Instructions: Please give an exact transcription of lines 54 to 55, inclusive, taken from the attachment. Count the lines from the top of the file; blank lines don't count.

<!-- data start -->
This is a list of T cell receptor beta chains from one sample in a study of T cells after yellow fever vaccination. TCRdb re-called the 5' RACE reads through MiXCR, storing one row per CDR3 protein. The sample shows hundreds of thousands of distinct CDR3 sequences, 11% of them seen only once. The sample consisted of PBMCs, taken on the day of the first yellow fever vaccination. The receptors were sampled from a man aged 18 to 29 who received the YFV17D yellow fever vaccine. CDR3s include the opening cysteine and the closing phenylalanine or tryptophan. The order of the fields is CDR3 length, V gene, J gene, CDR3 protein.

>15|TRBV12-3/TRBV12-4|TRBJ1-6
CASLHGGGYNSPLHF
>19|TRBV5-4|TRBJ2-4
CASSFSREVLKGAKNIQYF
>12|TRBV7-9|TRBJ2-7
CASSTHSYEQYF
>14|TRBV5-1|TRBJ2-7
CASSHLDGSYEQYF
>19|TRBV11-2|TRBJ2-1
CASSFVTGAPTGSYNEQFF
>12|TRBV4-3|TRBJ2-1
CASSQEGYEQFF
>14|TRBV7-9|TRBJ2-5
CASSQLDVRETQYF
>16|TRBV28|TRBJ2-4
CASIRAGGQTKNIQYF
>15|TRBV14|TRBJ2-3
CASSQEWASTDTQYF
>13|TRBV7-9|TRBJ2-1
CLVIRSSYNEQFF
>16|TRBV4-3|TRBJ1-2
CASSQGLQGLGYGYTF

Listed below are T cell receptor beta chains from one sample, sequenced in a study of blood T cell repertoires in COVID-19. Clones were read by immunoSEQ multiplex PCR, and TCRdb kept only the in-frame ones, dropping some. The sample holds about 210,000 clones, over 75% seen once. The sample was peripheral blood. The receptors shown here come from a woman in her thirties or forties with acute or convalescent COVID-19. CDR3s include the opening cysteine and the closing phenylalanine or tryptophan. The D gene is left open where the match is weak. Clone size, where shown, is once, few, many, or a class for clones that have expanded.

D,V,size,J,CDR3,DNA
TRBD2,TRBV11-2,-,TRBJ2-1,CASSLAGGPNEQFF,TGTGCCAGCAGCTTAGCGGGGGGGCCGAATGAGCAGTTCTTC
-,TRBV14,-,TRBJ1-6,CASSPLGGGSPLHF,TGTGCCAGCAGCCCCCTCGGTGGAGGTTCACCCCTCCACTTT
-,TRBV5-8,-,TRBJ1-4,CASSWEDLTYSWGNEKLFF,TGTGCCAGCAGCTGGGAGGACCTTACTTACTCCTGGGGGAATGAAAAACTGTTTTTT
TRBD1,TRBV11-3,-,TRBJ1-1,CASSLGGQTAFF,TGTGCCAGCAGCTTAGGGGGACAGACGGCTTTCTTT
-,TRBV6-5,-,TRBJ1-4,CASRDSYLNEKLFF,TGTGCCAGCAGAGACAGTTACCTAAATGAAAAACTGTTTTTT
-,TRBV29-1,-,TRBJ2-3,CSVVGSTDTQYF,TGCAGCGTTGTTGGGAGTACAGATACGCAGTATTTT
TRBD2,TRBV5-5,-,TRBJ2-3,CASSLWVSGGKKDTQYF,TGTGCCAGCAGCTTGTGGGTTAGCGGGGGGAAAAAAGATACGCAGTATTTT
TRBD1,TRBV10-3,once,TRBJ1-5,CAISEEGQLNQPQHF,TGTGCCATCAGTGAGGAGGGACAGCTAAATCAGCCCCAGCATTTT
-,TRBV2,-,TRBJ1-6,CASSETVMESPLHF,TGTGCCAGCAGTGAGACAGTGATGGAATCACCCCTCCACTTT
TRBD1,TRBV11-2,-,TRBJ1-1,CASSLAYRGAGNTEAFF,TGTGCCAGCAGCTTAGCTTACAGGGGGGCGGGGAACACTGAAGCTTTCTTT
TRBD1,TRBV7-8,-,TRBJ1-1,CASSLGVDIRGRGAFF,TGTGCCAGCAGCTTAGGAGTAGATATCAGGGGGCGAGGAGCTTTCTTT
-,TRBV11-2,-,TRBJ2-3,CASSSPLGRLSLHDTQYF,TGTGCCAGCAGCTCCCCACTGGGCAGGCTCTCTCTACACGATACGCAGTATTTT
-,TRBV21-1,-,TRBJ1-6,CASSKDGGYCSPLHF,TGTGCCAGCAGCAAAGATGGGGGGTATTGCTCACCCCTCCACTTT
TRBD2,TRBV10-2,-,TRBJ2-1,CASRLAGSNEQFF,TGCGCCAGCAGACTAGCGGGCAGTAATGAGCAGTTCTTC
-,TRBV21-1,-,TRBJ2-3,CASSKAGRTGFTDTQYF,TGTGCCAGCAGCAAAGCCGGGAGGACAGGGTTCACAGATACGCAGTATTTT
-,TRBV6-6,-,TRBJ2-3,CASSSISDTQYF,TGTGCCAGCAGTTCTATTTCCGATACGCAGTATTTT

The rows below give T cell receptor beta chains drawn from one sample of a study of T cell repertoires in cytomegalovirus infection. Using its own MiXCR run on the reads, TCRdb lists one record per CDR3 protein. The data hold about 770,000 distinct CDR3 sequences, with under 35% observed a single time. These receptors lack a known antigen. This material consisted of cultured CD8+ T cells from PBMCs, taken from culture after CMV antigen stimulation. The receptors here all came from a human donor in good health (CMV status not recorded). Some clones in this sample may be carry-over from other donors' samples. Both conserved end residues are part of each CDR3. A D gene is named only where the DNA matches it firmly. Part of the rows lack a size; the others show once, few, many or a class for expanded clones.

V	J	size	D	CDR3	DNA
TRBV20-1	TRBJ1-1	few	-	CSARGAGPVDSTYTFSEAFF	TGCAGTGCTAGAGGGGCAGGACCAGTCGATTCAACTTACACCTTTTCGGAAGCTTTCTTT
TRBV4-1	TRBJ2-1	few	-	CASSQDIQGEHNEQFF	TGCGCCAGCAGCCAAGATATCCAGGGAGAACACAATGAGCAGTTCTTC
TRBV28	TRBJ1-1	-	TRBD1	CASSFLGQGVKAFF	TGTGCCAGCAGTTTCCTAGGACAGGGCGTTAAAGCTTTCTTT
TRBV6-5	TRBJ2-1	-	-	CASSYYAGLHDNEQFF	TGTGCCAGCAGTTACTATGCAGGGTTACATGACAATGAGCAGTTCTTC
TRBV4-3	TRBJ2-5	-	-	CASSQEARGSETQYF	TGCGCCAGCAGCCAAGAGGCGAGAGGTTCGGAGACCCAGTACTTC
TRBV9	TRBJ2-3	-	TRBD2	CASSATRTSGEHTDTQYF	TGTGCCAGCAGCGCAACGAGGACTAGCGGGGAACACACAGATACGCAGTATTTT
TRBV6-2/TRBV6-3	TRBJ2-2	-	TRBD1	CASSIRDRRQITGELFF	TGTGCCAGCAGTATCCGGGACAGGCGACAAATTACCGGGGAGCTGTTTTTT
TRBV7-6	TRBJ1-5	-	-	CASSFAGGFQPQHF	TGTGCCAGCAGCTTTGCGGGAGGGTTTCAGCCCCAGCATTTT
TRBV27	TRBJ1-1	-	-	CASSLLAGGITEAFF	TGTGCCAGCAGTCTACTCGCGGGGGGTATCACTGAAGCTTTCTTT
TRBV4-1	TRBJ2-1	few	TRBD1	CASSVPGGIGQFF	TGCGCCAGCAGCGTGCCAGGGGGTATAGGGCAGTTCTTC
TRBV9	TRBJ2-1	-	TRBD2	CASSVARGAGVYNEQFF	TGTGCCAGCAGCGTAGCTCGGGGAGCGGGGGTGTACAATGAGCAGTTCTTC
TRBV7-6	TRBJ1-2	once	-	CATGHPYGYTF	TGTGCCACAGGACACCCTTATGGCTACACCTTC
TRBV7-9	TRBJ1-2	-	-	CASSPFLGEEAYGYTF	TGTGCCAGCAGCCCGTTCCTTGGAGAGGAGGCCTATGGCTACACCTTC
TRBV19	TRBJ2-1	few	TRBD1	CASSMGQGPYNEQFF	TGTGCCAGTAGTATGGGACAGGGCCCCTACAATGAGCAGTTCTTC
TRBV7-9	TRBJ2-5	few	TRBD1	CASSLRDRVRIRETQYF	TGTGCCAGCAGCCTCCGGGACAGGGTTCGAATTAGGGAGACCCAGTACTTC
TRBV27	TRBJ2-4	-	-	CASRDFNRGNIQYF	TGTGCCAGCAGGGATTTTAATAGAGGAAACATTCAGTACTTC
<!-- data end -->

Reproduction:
TRBV9	TRBJ2-1	-	TRBD2	CASSVARGAGVYNEQFF	TGTGCCAGCAGCGTAGCTCGGGGAGCGGGGGTGTACAATGAGCAGTTCTTC
TRBV7-6	TRBJ1-2	once	-	CATGHPYGYTF	TGTGCCACAGGACACCCTTATGGCTACACCTTC